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LAGO is a collaborative organization of Iberoamerican institutions operating the Latin American Giant Observatory, a network of astroparticle detectors operating in 10 LA countries for research in high energy astrophysics and space weather phenomena.

The challenge

The LAGO Project

The LAGO detection network consists of single or small arrays of particle detectors at ground level, spanning different sites located at significantly different latitudes (currently from Mexico up to the Antarctic region) and different altitudes (from sea level up to more than 5000 meters over sea level), covering a huge range of geomagnetic rigidity cut-offs and atmospheric absorption/reaction levels. The measurements collected from these detectors are ulteriorly processed and analysed. Additionally, a huge amount of data is continuously generated using computational models to reproduce the expected signals of any detector operating in any weather and geomagnetic conditions at any place around the World.
The LAGO Project is operated by the LAGO Collaboration, a non-centralized and distributed collaborative network of 104 scientists from 31 institutions in 11 countries.

From the beginning of the LAGO Collaboration, several threats were identified related to the management of the generated data and shared resources: i) the lack of computational and storage resources having a common accessibility method and without compatibility issues among platforms; ii) the absence of effective mechanisms for the curation and sharing of the generated data; and iii) the difficulty of coordinating the development, tracking and deploying the official releases of codes.
Several initiatives were proposed to face these problems, achieving a different degree of success. Within LAGO, storage and cluster facilities were offered by some institutions but unified access was not yet established, they are usually non-exclusive and provide a limited environment.
The complexity and size of LAGO Collaboration made necessary a joint approach that assures the continuity of the research programs in Latin America.

The solution

To manage this heterogeneity and take advantage of the poject contributors, LAGO progressively incorporates the continuous generation of data (measurements, processing and simulations) and code into standardised mechanisms that follow the FAIR principles.

The objective is to enable the universal profit and contribution of this research, within and outside LAGO Collaboration, through a sustainable Virtual Observatory and standardised computational model. These objectives can only be achieved in federated, open, and non-privative environments, which must integrate the mechanisms for publication and curation of large datasets. This is, LAGO needs a procedural and computational ecosystem focused on continuous research by a large community of scientists.

Technical support

Thanks to the creation of the LAGO Thematic Service within the EOSC-Synergy project and to the continuous and kind support from several infrastructure providers, being CIEMAT, CETA-CIEMATCESGAICFABIFILIP and NCG from INCD as those of May 2022, LAGO is now able to expand its capabilities from astrophysics studies and support other important areas with social impact, such as contributing to a better understanding of the risk associated with active volcanoes at largely populated areas; estimating the moisture and the presence of natural fertilizer compounds at the soil, and even, helping in the detection of homemade antipersonnel mines at warfare fields in Latin America.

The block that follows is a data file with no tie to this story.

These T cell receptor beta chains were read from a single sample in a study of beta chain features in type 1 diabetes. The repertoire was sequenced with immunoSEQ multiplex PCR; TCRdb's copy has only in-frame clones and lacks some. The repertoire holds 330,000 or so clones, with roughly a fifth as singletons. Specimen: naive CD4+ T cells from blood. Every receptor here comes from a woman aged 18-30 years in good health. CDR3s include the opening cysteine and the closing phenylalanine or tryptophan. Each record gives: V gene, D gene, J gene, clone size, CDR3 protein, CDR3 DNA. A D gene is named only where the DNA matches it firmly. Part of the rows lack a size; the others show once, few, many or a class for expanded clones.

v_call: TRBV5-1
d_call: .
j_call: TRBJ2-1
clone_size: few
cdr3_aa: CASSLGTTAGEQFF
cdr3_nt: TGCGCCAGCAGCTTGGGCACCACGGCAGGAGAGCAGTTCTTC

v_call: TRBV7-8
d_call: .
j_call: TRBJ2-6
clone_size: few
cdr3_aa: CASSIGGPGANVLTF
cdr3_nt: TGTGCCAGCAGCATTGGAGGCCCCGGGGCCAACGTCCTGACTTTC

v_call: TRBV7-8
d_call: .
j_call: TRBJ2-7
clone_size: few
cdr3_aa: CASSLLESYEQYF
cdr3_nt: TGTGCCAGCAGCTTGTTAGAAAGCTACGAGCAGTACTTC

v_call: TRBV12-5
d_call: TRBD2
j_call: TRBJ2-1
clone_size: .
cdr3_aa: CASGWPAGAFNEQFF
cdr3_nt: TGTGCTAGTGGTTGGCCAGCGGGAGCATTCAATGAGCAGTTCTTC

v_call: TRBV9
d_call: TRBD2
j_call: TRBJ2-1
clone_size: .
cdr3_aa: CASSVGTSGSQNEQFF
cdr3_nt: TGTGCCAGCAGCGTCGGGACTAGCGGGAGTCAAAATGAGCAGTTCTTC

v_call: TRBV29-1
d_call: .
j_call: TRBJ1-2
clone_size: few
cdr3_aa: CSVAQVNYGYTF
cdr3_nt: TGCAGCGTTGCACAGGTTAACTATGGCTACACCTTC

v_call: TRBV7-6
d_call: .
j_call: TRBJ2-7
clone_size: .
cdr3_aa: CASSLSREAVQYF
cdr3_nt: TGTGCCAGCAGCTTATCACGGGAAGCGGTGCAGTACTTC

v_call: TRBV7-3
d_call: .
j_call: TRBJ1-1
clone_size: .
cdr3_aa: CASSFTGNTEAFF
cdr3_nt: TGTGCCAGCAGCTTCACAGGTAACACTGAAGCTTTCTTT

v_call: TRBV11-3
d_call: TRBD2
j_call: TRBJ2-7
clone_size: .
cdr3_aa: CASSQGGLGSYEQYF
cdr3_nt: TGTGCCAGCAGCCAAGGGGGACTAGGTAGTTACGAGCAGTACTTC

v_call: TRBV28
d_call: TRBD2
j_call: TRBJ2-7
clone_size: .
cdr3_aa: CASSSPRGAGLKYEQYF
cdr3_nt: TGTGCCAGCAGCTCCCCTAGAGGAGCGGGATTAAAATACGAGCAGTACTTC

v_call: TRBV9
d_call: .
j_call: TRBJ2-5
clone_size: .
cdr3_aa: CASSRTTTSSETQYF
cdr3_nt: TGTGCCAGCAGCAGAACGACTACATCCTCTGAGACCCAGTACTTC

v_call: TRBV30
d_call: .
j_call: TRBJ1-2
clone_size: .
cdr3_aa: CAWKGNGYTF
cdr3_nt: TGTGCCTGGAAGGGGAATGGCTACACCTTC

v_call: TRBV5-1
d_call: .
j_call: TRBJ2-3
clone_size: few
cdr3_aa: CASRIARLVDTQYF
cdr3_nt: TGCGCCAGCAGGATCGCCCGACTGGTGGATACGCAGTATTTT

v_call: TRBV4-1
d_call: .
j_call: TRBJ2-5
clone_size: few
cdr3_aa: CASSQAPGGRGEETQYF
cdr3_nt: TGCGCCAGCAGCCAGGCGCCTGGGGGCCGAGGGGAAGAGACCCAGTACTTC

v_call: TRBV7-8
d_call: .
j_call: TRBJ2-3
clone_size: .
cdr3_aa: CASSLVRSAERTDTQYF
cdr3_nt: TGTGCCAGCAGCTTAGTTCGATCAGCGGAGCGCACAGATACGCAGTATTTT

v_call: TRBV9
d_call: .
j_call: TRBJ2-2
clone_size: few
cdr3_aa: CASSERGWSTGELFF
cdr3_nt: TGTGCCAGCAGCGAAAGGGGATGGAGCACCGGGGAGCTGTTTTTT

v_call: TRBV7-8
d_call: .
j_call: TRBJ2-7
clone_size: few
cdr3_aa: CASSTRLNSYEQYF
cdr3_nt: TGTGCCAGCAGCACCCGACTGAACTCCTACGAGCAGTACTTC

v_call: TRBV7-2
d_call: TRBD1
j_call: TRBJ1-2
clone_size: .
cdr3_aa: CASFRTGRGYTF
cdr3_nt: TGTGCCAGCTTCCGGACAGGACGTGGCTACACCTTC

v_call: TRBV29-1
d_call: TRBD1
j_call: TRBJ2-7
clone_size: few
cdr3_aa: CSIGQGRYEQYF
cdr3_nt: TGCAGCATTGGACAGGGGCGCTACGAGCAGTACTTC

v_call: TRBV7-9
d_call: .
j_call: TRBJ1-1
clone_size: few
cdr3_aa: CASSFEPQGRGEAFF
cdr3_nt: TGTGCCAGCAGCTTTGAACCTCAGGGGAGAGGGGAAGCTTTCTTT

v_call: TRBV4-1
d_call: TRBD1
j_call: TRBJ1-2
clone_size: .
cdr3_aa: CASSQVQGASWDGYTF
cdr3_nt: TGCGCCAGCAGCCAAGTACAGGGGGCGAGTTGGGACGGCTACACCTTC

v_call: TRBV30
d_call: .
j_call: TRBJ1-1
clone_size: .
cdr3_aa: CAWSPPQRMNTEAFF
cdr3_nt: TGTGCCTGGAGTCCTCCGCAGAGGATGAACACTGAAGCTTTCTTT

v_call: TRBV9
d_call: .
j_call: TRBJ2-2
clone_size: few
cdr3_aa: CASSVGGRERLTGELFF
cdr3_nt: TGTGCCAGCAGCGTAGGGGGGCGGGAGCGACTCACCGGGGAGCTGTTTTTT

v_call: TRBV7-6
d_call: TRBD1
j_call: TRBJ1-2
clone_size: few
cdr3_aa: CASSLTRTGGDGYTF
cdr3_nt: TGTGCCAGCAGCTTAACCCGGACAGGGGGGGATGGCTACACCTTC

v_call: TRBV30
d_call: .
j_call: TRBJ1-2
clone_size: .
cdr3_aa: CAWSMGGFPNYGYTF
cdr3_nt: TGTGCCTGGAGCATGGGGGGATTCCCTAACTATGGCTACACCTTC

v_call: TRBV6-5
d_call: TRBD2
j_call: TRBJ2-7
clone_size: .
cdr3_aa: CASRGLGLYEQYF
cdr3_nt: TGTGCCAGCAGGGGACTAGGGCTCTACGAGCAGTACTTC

EGI services used by LAGO

The EGI Cloud Compute for distributing the computational load to a scalable and flexible computing platform by user-demand. Virtualisation allows researchers to obtain the computational environment required by LAGO software.

The EGI Check-in, to enable delegated identification and granting access to EGI services. 

The EGI DataHub, to store, publish, and re-use results and metadata. It allows researchers several ways to access the data and metadata of their interest. Collaboration members can directly explore the directory tree at the web service or mount it on their PCs.

Services provided by EGI

EGI Cloud Compute

Run virtual machines on-demand with complete control over computing resources

EGI Check-in

Login with your own credentials

EGI DataHub

Access key scientific datasets in a scalable way


>40 sites

around the world

>1.6M CPU-hours

used to produce a cloud-stored library

15TB cloud-stored library

of 1013 cosmic rays showers


LAGO also uses several EOSC services, such as:

The GRyCAP/UPV IMandGRyCAP/UPV EC3 services for orchestrating the resources instantiated from the EGI Cloud Compute in an easy and dynamic way.

The GÉANT EduTeams Perun to enable user registration, authenticated and authorised access to the LAGO VO portal and to the underlying distributed computing infrastructure via delegation of credentials. Managing the VO with Perun at GÉANT was considered because of flexibility and their long-term support to Latin American users.

The EUDAT B2HANDLE for providing Persistent Identifiers (PiD) to each LAGO data catalogue.   

The EUDAT B2FIND for harvesting the catalogue metadata, collecting PiD to data and allowing searching among them, which are essential for disseminating and taking future advantage of results.

Thanks to the EGI infrastructure and services provided and to the EOSC-Synergy project, we were able to develop new astrophysics applications with social impact.

Hernán Asorey, Scientific Researcher at the Medical Physics Department (CNEA)

Supporting projects

EOSC Synergy

EOSC-Synergy will contribute to the European Open Science Cloud landscape by expanding the resource capabilities and building...